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I hope you can help me with a question regarding calculating mean age from grouped census data. If the age categories used were [0–4], [5–9], [10–14], and [15–19] years, how would you calculate the midpoints? I initially assumed the midpoints would be 2, 7, and so on.

However, I read in a worked example that the midpoint should be 2.5 when age range is 0 to 4. I am assuming this has something to do with the babies not actually being zero years, but I am not exactly sure why the midpoint would be 2.5.

Can anyone assist? Many thanks

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2 Answers 2

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As @Bernd has pointed out, 2.5 really is the midpoint of the 0 to 4 year age group, etc. However, using midpoints at either end of the population distribution introduces bias. For instance, the midpoint of the 80 - 90 year group is approximately 83, because most people in this group are nearer 80 than 90. If this nicety matters (and it perhaps it does, if you are agonizing over a half-year difference), read on.

Demographers make their estimates using various methods of monotonic interpolation. A classic method is Sprague's Formula. This is well described in their literature; for an overview see Hubert Vaughan, Symmetry in Central Polynomial Interpolation, JIA 80, 1954. This method as published requires equally-spaced age groups but it can be adapted to variable spacings. @Rob Hyndman was the co-author of a nice paper on monotonic splines (Smith, Hyndman, & Wood, Spline Interpolation for Demographic Variables: The Monotonicity Problem, J. Pop. Res. 21 #1, 2004). The paper mentions R code for the "Hyman filter." It is still available on Rob's Web site.

Once you have an interpolated age distribution you can compute moments (and any other properties) according to the standard definitions. For instance, the mean is estimated by numerically integrating the age with respect to the distribution.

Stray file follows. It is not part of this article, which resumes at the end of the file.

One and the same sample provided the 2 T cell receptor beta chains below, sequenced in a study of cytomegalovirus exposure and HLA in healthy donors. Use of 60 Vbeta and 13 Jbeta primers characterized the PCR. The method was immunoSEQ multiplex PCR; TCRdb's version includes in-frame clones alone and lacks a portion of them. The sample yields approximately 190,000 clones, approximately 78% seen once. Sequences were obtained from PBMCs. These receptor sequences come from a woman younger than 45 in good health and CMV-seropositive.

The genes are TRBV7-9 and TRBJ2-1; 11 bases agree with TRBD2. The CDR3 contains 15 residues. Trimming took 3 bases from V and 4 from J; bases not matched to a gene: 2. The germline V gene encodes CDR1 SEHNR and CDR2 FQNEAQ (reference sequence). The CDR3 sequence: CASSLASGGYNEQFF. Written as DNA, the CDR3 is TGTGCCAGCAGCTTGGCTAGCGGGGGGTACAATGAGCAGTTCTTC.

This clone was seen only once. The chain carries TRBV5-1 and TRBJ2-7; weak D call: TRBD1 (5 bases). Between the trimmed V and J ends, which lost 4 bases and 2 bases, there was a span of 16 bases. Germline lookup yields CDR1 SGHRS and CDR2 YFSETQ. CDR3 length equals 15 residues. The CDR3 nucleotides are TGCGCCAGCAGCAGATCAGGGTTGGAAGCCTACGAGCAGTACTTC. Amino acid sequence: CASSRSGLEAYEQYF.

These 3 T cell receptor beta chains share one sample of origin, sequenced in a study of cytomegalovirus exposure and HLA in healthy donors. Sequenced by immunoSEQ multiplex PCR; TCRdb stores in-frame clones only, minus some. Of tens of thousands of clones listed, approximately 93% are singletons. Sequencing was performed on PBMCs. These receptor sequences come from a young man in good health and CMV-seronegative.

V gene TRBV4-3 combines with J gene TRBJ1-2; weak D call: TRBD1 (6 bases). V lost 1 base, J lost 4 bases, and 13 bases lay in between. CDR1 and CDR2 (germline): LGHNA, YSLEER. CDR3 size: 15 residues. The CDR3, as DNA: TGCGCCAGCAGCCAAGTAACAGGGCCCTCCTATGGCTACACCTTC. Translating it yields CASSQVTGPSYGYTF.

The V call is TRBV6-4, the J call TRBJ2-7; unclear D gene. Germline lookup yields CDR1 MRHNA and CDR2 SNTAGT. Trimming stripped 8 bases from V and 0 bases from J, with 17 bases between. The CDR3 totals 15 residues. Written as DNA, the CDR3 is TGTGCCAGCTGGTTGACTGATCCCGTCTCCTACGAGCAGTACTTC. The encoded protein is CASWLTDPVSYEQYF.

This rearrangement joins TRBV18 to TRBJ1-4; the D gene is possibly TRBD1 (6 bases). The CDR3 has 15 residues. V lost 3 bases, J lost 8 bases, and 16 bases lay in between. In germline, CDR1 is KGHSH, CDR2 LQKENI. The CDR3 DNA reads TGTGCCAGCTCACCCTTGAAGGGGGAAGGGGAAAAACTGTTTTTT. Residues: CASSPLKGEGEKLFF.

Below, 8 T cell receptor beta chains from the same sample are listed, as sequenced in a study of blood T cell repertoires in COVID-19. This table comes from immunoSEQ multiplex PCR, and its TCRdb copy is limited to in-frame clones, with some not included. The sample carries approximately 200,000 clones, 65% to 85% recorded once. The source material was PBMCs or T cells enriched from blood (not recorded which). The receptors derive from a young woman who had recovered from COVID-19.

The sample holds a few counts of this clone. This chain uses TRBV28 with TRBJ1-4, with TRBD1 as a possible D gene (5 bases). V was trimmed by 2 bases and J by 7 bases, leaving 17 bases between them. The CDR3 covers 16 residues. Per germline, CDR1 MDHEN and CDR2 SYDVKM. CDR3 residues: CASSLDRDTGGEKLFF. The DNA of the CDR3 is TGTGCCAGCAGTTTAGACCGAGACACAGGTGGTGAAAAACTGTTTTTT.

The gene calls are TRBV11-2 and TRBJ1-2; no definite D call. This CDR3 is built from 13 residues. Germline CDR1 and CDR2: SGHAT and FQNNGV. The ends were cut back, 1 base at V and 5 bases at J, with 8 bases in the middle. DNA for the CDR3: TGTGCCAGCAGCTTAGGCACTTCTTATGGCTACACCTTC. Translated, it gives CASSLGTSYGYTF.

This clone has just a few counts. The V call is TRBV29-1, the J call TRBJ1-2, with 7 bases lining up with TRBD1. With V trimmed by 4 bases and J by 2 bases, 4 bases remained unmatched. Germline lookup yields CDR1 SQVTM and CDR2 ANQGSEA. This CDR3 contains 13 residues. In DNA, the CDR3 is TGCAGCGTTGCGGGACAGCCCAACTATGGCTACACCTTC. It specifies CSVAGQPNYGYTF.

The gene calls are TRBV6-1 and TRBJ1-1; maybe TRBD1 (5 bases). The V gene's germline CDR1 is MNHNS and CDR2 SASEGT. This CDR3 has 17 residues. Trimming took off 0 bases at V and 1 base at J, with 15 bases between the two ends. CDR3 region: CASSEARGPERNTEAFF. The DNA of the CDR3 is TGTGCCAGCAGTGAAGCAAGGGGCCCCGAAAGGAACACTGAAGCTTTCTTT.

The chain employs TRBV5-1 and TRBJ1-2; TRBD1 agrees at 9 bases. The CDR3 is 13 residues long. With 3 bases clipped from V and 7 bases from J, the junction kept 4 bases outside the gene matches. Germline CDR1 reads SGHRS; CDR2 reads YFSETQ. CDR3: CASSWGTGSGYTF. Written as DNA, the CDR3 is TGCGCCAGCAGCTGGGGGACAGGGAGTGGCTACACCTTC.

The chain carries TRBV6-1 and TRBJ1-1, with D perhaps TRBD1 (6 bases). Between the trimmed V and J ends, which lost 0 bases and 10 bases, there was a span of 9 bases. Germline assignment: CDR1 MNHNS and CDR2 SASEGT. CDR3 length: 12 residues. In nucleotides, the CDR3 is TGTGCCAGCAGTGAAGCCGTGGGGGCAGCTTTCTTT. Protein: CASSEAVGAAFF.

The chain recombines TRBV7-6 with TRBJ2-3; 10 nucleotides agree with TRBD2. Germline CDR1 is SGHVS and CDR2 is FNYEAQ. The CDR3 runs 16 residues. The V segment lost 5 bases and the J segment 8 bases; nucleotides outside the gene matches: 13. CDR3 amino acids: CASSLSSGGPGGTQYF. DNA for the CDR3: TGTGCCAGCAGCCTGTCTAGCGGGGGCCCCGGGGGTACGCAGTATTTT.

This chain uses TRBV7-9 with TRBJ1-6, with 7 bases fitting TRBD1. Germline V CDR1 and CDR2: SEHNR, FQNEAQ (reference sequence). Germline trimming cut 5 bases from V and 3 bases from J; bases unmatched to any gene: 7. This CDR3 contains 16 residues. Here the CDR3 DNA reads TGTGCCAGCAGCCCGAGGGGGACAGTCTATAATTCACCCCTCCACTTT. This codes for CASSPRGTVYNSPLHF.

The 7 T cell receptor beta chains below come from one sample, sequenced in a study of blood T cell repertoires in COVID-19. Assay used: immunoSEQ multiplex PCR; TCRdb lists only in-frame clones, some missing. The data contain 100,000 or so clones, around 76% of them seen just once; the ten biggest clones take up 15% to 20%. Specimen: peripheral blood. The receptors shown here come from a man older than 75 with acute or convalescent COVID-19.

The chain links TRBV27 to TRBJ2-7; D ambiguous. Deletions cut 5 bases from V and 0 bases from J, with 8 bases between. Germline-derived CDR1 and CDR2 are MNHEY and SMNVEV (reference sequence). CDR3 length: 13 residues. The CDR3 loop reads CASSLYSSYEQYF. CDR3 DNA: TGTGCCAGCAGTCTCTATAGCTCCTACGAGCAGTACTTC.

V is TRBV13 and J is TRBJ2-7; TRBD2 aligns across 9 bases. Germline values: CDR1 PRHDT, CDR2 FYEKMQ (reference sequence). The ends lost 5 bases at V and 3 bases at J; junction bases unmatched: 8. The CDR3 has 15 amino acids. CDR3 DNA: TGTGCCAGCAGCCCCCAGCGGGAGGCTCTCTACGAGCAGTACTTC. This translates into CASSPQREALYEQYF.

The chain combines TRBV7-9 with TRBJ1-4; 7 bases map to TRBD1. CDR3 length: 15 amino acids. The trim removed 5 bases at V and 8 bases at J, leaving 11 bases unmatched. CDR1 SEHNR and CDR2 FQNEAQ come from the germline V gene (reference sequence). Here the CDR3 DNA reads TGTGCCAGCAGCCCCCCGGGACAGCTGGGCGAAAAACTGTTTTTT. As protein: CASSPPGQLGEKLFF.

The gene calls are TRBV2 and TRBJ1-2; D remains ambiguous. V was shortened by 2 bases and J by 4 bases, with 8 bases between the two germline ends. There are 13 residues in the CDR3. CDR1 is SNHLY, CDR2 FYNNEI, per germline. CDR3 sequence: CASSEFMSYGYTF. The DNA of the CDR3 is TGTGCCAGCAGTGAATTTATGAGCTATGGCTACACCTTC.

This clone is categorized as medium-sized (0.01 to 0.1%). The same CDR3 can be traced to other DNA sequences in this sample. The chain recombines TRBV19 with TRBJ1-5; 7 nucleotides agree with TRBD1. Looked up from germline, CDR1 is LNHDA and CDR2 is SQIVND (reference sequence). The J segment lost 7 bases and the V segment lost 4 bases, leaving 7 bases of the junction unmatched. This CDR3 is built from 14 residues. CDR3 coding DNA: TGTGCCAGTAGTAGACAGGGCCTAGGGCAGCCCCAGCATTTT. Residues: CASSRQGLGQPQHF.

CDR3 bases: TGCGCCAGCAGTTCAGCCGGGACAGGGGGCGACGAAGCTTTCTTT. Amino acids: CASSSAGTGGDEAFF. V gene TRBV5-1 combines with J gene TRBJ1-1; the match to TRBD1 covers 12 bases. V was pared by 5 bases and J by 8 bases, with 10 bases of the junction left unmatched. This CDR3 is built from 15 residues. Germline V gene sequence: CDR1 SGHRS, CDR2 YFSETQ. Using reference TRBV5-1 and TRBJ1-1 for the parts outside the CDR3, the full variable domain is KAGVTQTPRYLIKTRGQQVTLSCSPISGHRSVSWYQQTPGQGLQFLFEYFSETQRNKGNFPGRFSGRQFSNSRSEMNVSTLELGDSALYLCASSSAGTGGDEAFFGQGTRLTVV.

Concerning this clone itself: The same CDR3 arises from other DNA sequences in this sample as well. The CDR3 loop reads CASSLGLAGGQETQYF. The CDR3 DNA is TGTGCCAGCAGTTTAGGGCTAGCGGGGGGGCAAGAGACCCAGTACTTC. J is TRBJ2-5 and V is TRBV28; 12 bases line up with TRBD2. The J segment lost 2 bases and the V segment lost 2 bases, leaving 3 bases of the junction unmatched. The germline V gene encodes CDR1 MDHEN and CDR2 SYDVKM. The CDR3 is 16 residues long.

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  • $\begingroup$ Okay thanks. In your opinion then, if someone identified 2 as the midpoint of the age range 0-4, is this answer completely wrong? Or is it the case that 2.5 is more accurate but 2 is a valid answer? $\endgroup$
    – Anne
    May 6, 2011 at 20:18
  • $\begingroup$ @Anne Using 2, 7, etc., is likely to be biased within most age groups, depending on the pattern of the age distribution in your population. This would result in a net bias of around -1/2 year in many calculations. In lots of applications that's an unimportant error; in other applications it might matter. It wouldn't change the estimated standard deviation at all. The biggest problem with using 2, 7, etc., is it indicates a lack of understanding of what the data mean, which would raise red flags in the mind of a critical reviewer of the work. $\endgroup$
    – whuber
    May 6, 2011 at 20:25
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The 0-4 years group refers to the following age interval: $0 \leq x < 5$, i.e. a child which is 4 years and 364 days old still belongs to this group. So, let's compute the midpoint for that range:

> ((365+365+365+365+364)/2)/365
[1] 2.49863  
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